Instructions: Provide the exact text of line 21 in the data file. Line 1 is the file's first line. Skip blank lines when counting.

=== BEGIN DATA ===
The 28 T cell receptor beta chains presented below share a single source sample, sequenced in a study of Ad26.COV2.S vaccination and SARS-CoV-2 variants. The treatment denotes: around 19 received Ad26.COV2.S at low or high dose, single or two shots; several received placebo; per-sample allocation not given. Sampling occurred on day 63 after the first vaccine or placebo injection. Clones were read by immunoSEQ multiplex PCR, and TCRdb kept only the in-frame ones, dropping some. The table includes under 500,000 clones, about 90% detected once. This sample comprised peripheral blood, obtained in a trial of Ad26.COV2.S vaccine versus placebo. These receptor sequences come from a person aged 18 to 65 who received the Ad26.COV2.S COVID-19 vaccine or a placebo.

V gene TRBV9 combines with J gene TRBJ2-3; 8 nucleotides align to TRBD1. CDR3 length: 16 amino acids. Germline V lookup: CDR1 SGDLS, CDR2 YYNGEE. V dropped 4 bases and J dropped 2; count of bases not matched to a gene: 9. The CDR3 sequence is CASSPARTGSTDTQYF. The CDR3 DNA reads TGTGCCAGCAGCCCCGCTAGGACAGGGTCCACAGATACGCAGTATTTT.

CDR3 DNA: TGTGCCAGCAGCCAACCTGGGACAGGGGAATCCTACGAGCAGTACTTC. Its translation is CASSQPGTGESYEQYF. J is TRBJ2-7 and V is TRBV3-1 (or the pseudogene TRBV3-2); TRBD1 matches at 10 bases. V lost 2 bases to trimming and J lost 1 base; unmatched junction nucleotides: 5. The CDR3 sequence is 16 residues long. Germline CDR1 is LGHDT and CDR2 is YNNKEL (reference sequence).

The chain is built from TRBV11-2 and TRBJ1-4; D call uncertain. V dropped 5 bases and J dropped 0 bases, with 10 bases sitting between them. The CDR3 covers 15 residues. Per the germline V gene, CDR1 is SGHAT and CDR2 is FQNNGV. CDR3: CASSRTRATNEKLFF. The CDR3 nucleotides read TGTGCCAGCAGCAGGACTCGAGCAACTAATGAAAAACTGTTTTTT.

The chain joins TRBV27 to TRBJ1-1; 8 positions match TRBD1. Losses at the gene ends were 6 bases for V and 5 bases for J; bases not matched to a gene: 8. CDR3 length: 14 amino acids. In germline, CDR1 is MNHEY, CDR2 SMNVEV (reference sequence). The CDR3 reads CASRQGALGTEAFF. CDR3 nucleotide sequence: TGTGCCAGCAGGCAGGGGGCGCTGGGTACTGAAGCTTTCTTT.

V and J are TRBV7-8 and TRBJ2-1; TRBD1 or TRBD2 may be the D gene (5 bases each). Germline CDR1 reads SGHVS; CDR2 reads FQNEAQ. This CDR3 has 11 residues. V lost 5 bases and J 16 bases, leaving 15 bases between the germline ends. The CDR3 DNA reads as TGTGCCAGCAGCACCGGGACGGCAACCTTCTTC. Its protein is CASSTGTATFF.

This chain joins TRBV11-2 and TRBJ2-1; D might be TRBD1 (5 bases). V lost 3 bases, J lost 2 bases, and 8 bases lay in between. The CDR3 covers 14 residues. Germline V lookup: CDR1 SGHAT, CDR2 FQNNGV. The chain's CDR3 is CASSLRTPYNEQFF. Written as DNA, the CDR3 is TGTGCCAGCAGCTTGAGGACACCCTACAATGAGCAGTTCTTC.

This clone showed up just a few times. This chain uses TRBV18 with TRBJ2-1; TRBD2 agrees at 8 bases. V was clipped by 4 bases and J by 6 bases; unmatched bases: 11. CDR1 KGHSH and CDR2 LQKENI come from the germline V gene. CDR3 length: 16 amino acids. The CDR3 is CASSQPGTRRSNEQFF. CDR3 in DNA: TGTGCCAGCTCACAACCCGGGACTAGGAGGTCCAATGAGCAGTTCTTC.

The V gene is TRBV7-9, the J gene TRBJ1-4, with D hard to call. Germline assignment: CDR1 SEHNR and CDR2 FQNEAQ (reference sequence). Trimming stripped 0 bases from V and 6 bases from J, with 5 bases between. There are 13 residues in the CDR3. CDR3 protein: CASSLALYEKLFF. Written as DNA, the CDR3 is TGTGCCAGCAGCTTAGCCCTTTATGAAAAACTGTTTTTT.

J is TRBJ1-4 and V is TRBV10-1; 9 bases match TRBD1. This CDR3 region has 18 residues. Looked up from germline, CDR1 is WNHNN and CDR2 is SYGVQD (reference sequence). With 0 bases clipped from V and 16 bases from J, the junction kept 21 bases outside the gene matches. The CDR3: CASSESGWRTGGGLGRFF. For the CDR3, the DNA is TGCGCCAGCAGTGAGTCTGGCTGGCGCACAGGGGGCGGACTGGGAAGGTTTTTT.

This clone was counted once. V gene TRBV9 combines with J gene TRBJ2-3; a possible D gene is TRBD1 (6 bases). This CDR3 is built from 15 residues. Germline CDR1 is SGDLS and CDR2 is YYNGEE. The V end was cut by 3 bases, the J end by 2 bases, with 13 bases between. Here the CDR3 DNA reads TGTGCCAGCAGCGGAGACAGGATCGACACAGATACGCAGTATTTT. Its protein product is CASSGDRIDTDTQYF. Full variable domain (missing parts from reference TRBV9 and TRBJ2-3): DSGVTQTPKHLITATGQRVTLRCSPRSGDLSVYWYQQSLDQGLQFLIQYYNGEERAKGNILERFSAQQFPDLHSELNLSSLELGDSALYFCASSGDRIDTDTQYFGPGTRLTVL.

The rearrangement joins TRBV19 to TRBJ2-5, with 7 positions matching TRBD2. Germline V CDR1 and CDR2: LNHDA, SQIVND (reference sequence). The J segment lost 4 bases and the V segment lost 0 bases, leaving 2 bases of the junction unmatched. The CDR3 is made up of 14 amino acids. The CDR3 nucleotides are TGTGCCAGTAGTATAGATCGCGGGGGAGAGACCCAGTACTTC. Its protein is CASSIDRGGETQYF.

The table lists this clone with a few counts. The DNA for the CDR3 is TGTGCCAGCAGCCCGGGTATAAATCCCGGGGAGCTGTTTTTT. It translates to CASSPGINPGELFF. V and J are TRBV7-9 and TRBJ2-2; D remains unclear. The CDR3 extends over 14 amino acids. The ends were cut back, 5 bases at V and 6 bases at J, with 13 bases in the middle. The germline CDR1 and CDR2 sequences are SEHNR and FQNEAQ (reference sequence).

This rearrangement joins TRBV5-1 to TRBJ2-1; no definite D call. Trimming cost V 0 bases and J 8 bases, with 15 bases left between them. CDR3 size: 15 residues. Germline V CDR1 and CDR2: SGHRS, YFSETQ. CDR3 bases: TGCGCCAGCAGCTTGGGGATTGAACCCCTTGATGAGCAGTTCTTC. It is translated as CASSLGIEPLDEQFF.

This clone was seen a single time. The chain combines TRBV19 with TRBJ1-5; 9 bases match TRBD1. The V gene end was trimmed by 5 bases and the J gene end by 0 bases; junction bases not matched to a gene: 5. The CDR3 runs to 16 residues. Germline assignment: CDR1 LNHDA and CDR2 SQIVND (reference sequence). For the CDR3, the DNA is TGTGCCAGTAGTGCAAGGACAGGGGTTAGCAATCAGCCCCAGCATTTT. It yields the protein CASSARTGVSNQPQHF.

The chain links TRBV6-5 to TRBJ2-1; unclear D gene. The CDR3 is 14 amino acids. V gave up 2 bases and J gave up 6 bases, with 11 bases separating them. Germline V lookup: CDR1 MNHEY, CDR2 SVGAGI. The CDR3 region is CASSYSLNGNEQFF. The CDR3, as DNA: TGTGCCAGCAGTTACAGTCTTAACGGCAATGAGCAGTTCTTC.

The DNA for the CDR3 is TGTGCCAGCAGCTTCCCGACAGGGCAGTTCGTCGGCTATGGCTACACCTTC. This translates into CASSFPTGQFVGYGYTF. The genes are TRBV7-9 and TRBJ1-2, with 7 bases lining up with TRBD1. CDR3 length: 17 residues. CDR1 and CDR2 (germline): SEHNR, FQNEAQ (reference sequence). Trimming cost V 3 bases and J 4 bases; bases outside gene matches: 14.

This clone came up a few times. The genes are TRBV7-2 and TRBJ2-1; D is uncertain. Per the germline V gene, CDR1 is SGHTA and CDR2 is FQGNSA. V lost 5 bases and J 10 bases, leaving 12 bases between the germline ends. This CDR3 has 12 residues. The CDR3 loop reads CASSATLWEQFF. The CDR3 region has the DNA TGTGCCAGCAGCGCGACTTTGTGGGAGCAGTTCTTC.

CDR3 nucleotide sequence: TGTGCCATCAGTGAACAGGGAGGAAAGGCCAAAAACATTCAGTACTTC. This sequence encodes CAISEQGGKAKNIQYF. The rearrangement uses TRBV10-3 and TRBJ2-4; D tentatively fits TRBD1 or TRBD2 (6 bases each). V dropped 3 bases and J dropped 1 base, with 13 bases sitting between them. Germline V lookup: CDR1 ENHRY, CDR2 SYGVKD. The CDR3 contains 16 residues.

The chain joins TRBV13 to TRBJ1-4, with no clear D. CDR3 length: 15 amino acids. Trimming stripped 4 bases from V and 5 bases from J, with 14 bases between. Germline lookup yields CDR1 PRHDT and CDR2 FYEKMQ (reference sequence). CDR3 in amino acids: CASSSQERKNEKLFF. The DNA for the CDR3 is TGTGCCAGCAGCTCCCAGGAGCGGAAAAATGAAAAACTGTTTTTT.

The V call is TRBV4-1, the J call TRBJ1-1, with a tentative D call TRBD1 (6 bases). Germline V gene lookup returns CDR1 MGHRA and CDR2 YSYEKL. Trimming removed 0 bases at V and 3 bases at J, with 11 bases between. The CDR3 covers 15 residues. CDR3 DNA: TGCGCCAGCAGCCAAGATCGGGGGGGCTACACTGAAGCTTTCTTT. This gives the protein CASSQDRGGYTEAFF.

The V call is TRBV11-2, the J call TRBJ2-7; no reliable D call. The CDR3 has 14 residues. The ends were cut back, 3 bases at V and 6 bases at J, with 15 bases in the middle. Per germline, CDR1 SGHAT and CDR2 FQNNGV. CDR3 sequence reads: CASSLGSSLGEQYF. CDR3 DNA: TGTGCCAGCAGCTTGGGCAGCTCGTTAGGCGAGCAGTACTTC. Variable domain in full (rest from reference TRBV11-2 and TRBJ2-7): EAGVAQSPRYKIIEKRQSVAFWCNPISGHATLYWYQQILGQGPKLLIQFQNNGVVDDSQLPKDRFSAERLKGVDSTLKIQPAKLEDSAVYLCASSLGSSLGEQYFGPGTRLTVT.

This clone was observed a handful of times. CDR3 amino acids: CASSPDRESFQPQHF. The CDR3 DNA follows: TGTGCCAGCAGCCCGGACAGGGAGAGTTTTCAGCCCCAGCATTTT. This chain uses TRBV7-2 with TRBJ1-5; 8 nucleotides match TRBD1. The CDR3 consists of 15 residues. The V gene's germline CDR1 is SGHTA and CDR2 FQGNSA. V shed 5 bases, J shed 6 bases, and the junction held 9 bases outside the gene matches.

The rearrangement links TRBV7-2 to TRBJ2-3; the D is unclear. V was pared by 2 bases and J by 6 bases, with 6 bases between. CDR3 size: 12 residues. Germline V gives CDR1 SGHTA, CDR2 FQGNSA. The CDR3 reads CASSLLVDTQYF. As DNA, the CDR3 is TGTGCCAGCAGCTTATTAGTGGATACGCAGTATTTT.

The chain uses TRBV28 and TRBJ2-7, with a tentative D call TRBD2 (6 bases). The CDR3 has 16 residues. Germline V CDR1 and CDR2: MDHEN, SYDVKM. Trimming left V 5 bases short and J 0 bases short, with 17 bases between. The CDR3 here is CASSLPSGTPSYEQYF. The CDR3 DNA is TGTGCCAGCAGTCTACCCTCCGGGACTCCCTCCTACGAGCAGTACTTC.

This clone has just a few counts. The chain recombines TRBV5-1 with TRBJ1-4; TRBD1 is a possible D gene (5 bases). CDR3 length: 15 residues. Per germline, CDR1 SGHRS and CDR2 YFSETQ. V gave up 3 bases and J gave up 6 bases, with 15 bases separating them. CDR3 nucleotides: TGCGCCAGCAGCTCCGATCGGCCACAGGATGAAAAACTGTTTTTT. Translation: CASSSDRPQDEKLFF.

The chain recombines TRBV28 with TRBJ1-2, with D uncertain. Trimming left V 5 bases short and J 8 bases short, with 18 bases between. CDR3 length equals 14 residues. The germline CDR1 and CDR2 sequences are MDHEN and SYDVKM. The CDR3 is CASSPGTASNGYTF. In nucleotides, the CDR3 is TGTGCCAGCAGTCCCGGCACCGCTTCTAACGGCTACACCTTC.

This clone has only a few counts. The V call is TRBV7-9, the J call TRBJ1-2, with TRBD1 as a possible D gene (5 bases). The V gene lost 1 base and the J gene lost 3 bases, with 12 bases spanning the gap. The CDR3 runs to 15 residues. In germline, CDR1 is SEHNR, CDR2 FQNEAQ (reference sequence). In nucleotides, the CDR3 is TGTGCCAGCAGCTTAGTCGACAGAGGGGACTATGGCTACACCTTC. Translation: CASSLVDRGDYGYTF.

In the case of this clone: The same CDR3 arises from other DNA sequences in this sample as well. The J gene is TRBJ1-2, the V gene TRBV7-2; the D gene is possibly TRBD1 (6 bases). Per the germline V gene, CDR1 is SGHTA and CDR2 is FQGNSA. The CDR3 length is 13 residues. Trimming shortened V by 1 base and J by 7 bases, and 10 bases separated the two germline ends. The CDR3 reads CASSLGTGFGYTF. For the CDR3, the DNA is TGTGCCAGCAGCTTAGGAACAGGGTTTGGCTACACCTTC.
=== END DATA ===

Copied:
The V call is TRBV4-1, the J call TRBJ1-1, with a tentative D call TRBD1 (6 bases). Germline V gene lookup returns CDR1 MGHRA and CDR2 YSYEKL. Trimming removed 0 bases at V and 3 bases at J, with 11 bases between. The CDR3 covers 15 residues. CDR3 DNA: TGCGCCAGCAGCCAAGATCGGGGGGGCTACACTGAAGCTTTCTTT. This gives the protein CASSQDRGGYTEAFF.